In London, Faustine Steinmetz experimented with a runway show but the provisional schedule for next season’s instalment of London Fashion Week reveals she will be hosting a two-hour-long static presentation. Why the presentation is a more favourable milieu in which to situate her work is rooted in craftsmanship. Steinmetz’s ‘couture-denim’ isn’t suited to the blink-and-you-miss-it fashion show. Five minutes is not enough time to examine twenty-two looks whizz by. Five minutes with her work should be spent inspecting the sheer quality of it, in a purpose-built set and not an anonymous venue.
The result of her past two collections, as visually and viscerally impressive as they’ve been, has not been as impactful as previous season, where shows have been staged in conceptual environments. With a catwalk show you can grasp a feeling but you can’t really get a sense of the work embedded in an individual look.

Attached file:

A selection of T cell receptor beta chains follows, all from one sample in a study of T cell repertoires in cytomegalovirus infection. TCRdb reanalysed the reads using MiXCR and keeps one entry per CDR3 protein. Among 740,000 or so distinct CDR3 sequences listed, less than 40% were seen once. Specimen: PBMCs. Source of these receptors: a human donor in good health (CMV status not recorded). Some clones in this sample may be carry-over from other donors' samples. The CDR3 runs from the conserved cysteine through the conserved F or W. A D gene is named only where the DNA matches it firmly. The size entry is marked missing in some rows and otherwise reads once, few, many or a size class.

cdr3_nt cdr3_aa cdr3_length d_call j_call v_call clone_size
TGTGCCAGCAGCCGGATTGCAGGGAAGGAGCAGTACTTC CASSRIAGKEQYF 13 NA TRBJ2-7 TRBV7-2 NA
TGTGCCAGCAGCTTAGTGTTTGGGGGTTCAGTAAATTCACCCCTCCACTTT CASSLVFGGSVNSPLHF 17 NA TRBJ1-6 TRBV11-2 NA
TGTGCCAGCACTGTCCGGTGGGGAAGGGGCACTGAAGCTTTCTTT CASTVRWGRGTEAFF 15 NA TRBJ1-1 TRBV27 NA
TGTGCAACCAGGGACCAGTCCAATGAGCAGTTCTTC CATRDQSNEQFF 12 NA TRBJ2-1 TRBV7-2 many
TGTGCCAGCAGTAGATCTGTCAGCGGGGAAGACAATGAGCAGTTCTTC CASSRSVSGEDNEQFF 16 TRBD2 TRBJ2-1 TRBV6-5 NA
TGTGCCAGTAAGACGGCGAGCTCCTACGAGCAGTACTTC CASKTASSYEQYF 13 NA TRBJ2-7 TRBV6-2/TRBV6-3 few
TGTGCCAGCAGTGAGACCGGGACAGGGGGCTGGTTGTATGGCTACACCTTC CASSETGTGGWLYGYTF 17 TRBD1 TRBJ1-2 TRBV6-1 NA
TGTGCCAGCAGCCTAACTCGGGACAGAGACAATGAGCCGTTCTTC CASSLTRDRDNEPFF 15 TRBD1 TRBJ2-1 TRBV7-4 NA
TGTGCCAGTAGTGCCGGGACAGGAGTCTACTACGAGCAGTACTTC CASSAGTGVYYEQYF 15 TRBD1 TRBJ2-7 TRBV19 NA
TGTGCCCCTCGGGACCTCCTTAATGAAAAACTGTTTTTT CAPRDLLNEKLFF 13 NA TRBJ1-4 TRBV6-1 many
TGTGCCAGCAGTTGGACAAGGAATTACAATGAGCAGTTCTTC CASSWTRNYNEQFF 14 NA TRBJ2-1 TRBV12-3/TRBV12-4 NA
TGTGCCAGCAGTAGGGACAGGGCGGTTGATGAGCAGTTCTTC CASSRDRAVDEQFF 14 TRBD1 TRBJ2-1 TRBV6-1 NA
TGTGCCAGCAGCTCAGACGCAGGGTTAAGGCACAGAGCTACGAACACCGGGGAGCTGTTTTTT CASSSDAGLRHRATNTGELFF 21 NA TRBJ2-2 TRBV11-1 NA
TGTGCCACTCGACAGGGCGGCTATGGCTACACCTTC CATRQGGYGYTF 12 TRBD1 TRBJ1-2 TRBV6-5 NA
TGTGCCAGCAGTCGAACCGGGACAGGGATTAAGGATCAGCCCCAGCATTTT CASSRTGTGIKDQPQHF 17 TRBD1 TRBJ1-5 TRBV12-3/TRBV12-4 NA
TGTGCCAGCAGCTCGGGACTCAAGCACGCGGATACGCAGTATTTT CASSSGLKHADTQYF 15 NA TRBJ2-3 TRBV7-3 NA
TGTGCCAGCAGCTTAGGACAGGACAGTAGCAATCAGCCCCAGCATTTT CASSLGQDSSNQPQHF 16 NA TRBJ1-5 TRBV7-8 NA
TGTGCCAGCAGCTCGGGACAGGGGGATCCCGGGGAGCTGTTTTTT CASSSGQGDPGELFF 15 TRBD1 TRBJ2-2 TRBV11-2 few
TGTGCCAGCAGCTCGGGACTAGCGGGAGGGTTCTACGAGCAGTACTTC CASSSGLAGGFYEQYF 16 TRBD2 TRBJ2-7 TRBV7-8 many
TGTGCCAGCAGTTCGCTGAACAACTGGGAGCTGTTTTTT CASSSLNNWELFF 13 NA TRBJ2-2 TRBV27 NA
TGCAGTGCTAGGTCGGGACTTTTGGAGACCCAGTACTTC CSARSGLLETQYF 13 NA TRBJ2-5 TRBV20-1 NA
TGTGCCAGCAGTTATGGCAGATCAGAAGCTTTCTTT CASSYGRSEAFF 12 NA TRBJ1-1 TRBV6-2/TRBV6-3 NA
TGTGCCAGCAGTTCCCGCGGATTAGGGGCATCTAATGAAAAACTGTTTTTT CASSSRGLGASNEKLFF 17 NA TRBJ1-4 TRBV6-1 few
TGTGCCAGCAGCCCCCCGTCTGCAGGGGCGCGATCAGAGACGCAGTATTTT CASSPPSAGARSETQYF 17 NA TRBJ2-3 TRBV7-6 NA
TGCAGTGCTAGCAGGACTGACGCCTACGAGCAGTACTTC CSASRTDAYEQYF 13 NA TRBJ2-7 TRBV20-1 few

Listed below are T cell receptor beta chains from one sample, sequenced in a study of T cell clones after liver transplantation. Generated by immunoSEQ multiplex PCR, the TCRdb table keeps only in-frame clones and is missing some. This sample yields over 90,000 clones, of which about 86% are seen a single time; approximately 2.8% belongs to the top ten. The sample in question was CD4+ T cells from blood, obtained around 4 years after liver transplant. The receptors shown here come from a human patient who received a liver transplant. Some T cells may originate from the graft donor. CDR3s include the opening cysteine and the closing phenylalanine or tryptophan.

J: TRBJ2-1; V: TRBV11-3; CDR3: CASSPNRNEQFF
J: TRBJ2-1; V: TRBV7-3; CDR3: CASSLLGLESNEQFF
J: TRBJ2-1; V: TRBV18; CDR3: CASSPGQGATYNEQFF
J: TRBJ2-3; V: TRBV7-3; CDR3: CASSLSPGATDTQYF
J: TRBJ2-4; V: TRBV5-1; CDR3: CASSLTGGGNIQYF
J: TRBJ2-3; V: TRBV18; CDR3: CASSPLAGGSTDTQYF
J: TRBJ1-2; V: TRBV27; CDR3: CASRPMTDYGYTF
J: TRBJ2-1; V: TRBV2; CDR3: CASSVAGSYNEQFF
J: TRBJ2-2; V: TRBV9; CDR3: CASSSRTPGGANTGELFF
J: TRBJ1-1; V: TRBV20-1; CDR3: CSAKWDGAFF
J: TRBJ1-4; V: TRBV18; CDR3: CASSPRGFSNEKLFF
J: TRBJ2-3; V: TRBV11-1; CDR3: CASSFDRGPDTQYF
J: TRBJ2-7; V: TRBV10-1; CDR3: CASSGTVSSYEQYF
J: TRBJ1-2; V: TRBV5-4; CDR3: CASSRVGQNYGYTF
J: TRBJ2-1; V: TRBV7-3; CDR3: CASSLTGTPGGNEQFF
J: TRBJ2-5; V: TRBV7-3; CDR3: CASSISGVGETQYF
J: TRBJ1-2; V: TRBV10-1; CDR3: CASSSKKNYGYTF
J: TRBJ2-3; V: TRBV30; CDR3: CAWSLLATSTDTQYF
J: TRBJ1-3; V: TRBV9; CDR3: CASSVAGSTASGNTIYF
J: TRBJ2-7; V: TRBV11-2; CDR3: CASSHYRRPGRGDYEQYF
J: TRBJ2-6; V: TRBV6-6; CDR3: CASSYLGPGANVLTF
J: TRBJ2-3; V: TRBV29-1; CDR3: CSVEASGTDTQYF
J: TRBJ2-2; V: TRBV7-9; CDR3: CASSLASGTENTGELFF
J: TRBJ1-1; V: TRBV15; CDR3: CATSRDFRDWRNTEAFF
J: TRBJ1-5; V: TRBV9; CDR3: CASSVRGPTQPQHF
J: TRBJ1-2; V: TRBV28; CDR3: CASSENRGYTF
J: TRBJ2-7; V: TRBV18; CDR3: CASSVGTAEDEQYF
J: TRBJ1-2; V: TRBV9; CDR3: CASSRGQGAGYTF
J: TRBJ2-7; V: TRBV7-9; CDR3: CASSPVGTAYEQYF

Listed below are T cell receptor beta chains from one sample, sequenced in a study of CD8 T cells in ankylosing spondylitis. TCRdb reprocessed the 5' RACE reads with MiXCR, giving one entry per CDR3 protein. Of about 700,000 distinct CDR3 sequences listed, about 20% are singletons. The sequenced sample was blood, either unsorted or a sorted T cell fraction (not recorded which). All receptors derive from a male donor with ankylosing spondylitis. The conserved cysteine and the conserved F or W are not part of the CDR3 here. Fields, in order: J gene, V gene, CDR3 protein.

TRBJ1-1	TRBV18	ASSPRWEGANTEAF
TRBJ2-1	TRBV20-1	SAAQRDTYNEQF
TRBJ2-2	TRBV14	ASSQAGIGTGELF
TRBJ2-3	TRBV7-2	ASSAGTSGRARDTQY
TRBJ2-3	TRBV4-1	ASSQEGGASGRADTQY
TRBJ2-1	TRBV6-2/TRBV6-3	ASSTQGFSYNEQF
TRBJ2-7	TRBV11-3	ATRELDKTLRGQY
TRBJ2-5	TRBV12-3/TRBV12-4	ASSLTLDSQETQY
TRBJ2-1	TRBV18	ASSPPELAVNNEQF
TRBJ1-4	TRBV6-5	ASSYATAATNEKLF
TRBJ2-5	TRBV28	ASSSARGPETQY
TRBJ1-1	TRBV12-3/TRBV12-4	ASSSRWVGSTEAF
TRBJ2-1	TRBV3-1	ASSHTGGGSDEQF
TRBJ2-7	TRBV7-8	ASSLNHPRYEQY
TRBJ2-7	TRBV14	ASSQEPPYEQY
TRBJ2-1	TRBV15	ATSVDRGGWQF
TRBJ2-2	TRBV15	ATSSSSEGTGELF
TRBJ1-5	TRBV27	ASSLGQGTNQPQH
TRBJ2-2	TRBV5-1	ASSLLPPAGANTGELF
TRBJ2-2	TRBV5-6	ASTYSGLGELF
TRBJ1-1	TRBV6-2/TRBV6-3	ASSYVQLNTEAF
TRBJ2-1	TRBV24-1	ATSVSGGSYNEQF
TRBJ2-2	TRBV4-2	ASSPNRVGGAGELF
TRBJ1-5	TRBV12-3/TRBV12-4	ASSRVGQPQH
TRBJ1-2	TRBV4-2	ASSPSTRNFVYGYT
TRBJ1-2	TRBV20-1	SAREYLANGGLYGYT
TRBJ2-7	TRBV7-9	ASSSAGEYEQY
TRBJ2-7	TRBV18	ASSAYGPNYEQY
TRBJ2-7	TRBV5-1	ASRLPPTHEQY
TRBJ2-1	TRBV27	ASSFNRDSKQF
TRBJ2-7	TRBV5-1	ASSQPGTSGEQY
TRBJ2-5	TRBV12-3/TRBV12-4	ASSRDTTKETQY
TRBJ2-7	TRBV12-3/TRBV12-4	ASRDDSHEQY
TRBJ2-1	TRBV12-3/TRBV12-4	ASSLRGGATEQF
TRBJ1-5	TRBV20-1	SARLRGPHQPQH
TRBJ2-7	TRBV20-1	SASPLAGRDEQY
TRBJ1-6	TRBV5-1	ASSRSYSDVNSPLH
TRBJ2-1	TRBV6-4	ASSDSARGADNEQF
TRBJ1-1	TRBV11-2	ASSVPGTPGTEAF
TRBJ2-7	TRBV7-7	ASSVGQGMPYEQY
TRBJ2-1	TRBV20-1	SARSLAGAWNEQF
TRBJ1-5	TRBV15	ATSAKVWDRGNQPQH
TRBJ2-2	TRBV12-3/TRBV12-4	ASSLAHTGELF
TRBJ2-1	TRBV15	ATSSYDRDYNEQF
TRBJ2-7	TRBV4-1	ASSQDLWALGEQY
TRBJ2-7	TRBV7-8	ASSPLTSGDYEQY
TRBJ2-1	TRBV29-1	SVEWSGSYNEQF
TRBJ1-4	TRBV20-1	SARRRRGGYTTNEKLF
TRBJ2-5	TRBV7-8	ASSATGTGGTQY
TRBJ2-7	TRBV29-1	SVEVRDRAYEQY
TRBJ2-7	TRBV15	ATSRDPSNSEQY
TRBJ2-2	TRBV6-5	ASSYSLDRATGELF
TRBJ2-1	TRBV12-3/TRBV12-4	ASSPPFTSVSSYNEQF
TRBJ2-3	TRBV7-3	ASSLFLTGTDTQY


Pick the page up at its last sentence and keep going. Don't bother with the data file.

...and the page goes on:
Her Spring 2019 was inspired by the bon chic bon genre (French for ‘Good style, good class’) denizens of Paris. A French designer, Steinmetz reimagined the affluent in the 2000s and their Hermes scarves, Levi’s jeans, trench coats and Fendi baguettes. It’s an extension of last season’s exploration of the cultural significance of certain items of clothing. In an era of bucket hats and fanny packs, her appropriation of reliably stylish garments felt refreshing.
There was felted denim, deconstructed denim, silk and crushed silk. Silk scarves were encrusted with Swarovski crystals. Argyle sweaters were felted. Everything was familiar but nothing was the same. She managed to alchemise the tropes of modern fashion and present them in a new light. If nostalgia is the name of the game to sell and to generate likes on Instagram, this is how you successfully bring something new to the table.
For a designer whose career is based on craftsmanship over concept, presentations are the way to go and it’s clear she’s aware of that.